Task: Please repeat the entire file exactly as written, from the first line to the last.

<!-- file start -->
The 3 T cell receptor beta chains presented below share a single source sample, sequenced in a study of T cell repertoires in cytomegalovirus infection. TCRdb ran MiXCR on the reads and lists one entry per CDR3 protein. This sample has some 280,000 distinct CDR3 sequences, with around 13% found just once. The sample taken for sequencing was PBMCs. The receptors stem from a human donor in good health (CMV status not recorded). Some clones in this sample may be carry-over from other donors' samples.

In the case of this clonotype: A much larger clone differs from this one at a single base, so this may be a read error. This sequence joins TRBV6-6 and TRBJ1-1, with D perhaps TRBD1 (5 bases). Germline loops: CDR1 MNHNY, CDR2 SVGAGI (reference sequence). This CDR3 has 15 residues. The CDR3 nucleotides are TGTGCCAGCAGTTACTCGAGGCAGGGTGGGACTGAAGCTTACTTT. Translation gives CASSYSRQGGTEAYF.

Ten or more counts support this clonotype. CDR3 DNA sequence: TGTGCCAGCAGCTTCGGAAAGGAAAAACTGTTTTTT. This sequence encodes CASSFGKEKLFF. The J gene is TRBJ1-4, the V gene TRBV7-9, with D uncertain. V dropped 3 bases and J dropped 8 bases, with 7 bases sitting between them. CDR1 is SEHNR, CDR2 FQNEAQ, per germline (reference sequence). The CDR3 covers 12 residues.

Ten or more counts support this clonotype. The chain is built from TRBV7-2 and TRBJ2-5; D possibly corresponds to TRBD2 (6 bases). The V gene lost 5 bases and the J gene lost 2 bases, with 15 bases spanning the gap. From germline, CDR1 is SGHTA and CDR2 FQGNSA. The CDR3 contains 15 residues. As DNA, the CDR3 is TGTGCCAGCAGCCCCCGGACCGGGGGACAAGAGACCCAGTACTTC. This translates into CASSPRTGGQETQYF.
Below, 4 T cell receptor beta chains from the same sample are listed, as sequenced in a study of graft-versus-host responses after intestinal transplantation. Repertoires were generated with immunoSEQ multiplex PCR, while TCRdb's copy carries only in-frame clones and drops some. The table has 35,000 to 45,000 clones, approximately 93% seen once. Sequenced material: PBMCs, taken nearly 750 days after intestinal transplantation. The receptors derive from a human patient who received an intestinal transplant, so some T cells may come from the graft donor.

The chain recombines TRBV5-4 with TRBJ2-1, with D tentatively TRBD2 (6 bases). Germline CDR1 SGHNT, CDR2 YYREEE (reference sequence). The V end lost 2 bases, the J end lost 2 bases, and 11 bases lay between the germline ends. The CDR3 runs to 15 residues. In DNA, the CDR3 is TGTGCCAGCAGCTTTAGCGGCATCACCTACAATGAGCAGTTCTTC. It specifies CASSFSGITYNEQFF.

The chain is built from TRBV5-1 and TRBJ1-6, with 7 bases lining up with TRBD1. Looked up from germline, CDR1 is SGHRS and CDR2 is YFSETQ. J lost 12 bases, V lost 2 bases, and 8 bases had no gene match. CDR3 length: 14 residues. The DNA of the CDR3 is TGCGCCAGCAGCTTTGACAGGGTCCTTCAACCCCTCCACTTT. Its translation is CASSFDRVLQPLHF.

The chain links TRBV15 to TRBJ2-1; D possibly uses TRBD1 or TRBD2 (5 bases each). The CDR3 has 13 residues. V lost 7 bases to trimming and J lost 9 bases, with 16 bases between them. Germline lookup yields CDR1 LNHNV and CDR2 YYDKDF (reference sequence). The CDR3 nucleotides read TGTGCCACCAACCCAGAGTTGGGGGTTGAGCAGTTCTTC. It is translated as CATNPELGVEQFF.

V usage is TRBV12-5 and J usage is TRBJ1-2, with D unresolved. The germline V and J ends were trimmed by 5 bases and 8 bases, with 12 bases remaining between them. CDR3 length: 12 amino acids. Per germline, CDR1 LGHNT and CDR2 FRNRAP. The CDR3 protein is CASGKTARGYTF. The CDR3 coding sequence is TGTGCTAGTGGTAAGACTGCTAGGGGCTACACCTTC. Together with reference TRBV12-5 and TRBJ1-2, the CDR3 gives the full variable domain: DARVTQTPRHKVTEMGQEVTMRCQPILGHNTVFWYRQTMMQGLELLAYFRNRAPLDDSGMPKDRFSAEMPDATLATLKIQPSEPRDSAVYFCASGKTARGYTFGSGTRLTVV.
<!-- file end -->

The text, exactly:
The 3 T cell receptor beta chains presented below share a single source sample, sequenced in a study of T cell repertoires in cytomegalovirus infection. TCRdb ran MiXCR on the reads and lists one entry per CDR3 protein. This sample has some 280,000 distinct CDR3 sequences, with around 13% found just once. The sample taken for sequencing was PBMCs. The receptors stem from a human donor in good health (CMV status not recorded). Some clones in this sample may be carry-over from other donors' samples.

In the case of this clonotype: A much larger clone differs from this one at a single base, so this may be a read error. This sequence joins TRBV6-6 and TRBJ1-1, with D perhaps TRBD1 (5 bases). Germline loops: CDR1 MNHNY, CDR2 SVGAGI (reference sequence). This CDR3 has 15 residues. The CDR3 nucleotides are TGTGCCAGCAGTTACTCGAGGCAGGGTGGGACTGAAGCTTACTTT. Translation gives CASSYSRQGGTEAYF.

Ten or more counts support this clonotype. CDR3 DNA sequence: TGTGCCAGCAGCTTCGGAAAGGAAAAACTGTTTTTT. This sequence encodes CASSFGKEKLFF. The J gene is TRBJ1-4, the V gene TRBV7-9, with D uncertain. V dropped 3 bases and J dropped 8 bases, with 7 bases sitting between them. CDR1 is SEHNR, CDR2 FQNEAQ, per germline (reference sequence). The CDR3 covers 12 residues.

Ten or more counts support this clonotype. The chain is built from TRBV7-2 and TRBJ2-5; D possibly corresponds to TRBD2 (6 bases). The V gene lost 5 bases and the J gene lost 2 bases, with 15 bases spanning the gap. From germline, CDR1 is SGHTA and CDR2 FQGNSA. The CDR3 contains 15 residues. As DNA, the CDR3 is TGTGCCAGCAGCCCCCGGACCGGGGGACAAGAGACCCAGTACTTC. This translates into CASSPRTGGQETQYF.
Below, 4 T cell receptor beta chains from the same sample are listed, as sequenced in a study of graft-versus-host responses after intestinal transplantation. Repertoires were generated with immunoSEQ multiplex PCR, while TCRdb's copy carries only in-frame clones and drops some. The table has 35,000 to 45,000 clones, approximately 93% seen once. Sequenced material: PBMCs, taken nearly 750 days after intestinal transplantation. The receptors derive from a human patient who received an intestinal transplant, so some T cells may come from the graft donor.

The chain recombines TRBV5-4 with TRBJ2-1, with D tentatively TRBD2 (6 bases). Germline CDR1 SGHNT, CDR2 YYREEE (reference sequence). The V end lost 2 bases, the J end lost 2 bases, and 11 bases lay between the germline ends. The CDR3 runs to 15 residues. In DNA, the CDR3 is TGTGCCAGCAGCTTTAGCGGCATCACCTACAATGAGCAGTTCTTC. It specifies CASSFSGITYNEQFF.

The chain is built from TRBV5-1 and TRBJ1-6, with 7 bases lining up with TRBD1. Looked up from germline, CDR1 is SGHRS and CDR2 is YFSETQ. J lost 12 bases, V lost 2 bases, and 8 bases had no gene match. CDR3 length: 14 residues. The DNA of the CDR3 is TGCGCCAGCAGCTTTGACAGGGTCCTTCAACCCCTCCACTTT. Its translation is CASSFDRVLQPLHF.

The chain links TRBV15 to TRBJ2-1; D possibly uses TRBD1 or TRBD2 (5 bases each). The CDR3 has 13 residues. V lost 7 bases to trimming and J lost 9 bases, with 16 bases between them. Germline lookup yields CDR1 LNHNV and CDR2 YYDKDF (reference sequence). The CDR3 nucleotides read TGTGCCACCAACCCAGAGTTGGGGGTTGAGCAGTTCTTC. It is translated as CATNPELGVEQFF.

V usage is TRBV12-5 and J usage is TRBJ1-2, with D unresolved. The germline V and J ends were trimmed by 5 bases and 8 bases, with 12 bases remaining between them. CDR3 length: 12 amino acids. Per germline, CDR1 LGHNT and CDR2 FRNRAP. The CDR3 protein is CASGKTARGYTF. The CDR3 coding sequence is TGTGCTAGTGGTAAGACTGCTAGGGGCTACACCTTC. Together with reference TRBV12-5 and TRBJ1-2, the CDR3 gives the full variable domain: DARVTQTPRHKVTEMGQEVTMRCQPILGHNTVFWYRQTMMQGLELLAYFRNRAPLDDSGMPKDRFSAEMPDATLATLKIQPSEPRDSAVYFCASGKTARGYTFGSGTRLTVV.